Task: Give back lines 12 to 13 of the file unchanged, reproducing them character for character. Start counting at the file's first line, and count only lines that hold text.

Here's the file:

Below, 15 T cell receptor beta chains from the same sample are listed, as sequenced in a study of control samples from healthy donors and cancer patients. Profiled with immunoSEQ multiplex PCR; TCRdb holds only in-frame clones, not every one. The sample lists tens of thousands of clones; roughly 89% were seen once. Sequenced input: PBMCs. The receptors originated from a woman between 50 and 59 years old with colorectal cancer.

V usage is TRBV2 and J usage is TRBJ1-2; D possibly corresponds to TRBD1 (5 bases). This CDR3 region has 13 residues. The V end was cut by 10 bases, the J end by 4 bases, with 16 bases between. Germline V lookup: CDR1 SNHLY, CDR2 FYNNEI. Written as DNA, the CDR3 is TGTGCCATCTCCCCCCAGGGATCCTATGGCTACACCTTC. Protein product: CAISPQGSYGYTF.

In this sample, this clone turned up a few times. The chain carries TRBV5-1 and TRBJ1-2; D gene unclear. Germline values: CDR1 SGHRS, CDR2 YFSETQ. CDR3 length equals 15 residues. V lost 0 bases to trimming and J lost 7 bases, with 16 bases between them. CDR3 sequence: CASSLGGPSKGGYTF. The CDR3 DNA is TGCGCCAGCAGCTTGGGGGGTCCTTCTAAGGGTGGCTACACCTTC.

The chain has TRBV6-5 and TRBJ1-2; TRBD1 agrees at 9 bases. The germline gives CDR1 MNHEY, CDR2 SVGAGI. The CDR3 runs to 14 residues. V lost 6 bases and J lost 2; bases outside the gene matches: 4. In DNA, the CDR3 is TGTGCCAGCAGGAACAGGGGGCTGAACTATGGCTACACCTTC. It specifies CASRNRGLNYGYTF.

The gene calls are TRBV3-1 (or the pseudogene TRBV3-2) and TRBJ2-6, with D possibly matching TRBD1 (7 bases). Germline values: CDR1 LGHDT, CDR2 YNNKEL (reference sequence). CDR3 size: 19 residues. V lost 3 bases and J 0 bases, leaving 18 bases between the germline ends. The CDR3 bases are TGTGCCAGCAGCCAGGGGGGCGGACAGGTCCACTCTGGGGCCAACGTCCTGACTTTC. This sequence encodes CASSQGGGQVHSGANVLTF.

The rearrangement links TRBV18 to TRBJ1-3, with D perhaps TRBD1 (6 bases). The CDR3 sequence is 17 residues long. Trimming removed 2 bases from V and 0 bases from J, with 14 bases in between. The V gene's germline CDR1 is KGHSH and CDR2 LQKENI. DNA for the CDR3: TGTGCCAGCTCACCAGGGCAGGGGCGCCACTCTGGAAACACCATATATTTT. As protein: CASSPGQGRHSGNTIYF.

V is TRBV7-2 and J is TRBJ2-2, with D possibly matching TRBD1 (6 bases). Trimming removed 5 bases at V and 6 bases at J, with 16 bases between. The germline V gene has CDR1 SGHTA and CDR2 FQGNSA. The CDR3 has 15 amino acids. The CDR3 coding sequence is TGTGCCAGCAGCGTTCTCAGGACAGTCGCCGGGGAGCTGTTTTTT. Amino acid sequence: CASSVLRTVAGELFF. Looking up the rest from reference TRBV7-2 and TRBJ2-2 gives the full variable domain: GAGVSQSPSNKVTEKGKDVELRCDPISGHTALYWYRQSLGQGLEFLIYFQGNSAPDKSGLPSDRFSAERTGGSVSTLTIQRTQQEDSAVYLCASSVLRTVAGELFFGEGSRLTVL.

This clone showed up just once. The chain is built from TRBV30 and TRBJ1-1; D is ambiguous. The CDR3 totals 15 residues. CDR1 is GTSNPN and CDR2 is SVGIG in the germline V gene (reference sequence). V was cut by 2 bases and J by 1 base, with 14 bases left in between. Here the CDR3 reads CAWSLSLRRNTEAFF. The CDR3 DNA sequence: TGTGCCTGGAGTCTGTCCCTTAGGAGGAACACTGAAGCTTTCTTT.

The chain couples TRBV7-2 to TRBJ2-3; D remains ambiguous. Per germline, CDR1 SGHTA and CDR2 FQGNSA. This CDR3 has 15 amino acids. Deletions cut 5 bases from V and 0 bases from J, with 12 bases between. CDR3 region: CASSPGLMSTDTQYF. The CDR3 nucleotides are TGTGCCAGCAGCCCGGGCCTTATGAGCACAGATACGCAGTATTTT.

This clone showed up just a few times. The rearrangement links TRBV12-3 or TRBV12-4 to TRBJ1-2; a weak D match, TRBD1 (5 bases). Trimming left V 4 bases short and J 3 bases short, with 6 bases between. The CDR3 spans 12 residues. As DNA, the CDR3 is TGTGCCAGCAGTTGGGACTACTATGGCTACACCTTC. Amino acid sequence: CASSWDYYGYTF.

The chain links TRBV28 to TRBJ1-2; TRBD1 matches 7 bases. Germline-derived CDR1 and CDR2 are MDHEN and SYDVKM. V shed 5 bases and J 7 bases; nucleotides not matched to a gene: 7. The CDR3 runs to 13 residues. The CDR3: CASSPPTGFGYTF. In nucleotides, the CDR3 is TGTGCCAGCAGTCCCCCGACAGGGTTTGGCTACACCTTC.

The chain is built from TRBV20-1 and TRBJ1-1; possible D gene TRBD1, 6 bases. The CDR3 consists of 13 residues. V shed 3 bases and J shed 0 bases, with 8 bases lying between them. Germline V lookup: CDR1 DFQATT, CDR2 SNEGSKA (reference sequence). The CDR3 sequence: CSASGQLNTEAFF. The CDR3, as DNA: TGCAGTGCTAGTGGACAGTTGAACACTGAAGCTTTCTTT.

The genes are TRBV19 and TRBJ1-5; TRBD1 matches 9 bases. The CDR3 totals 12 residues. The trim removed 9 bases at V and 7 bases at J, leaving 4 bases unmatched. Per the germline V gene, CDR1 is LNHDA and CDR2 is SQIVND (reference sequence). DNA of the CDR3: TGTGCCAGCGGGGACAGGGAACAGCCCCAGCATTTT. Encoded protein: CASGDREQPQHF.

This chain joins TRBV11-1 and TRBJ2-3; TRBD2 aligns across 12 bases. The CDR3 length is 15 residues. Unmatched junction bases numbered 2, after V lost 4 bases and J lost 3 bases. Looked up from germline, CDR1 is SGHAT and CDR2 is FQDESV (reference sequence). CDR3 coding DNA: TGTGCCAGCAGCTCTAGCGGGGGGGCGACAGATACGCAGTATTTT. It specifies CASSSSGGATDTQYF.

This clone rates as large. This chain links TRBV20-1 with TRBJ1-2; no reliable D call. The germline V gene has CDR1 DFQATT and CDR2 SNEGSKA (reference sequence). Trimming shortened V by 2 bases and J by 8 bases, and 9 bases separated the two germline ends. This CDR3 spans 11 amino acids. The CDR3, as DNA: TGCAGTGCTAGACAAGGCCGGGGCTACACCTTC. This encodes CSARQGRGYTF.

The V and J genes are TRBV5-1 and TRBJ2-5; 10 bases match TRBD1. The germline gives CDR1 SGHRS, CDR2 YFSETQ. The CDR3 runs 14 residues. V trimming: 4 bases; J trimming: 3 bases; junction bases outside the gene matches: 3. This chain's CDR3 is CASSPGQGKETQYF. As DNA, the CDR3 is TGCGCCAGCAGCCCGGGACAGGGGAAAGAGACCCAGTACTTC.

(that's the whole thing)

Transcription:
The chain is built from TRBV20-1 and TRBJ1-1; possible D gene TRBD1, 6 bases. The CDR3 consists of 13 residues. V shed 3 bases and J shed 0 bases, with 8 bases lying between them. Germline V lookup: CDR1 DFQATT, CDR2 SNEGSKA (reference sequence). The CDR3 sequence: CSASGQLNTEAFF. The CDR3, as DNA: TGCAGTGCTAGTGGACAGTTGAACACTGAAGCTTTCTTT.

The genes are TRBV19 and TRBJ1-5; TRBD1 matches 9 bases. The CDR3 totals 12 residues. The trim removed 9 bases at V and 7 bases at J, leaving 4 bases unmatched. Per the germline V gene, CDR1 is LNHDA and CDR2 is SQIVND (reference sequence). DNA of the CDR3: TGTGCCAGCGGGGACAGGGAACAGCCCCAGCATTTT. Encoded protein: CASGDREQPQHF.